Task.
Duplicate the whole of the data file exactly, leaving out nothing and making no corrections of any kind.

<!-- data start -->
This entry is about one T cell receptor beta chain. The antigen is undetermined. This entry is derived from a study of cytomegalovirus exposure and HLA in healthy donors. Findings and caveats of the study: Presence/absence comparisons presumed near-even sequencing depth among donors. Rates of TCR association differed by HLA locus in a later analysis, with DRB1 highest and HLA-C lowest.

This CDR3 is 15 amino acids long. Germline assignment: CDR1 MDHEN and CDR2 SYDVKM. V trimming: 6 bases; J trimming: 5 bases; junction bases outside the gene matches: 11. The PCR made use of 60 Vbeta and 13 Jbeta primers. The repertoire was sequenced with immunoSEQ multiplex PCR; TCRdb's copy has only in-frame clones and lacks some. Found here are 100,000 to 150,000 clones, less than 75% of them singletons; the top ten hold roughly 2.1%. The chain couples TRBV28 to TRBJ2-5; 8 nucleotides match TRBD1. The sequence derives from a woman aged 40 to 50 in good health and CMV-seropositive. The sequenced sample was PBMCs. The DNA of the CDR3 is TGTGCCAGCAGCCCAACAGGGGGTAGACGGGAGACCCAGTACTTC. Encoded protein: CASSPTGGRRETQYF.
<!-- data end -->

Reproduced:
This entry is about one T cell receptor beta chain. The antigen is undetermined. This entry is derived from a study of cytomegalovirus exposure and HLA in healthy donors. Findings and caveats of the study: Presence/absence comparisons presumed near-even sequencing depth among donors. Rates of TCR association differed by HLA locus in a later analysis, with DRB1 highest and HLA-C lowest.

This CDR3 is 15 amino acids long. Germline assignment: CDR1 MDHEN and CDR2 SYDVKM. V trimming: 6 bases; J trimming: 5 bases; junction bases outside the gene matches: 11. The PCR made use of 60 Vbeta and 13 Jbeta primers. The repertoire was sequenced with immunoSEQ multiplex PCR; TCRdb's copy has only in-frame clones and lacks some. Found here are 100,000 to 150,000 clones, less than 75% of them singletons; the top ten hold roughly 2.1%. The chain couples TRBV28 to TRBJ2-5; 8 nucleotides match TRBD1. The sequence derives from a woman aged 40 to 50 in good health and CMV-seropositive. The sequenced sample was PBMCs. The DNA of the CDR3 is TGTGCCAGCAGCCCAACAGGGGGTAGACGGGAGACCCAGTACTTC. Encoded protein: CASSPTGGRRETQYF.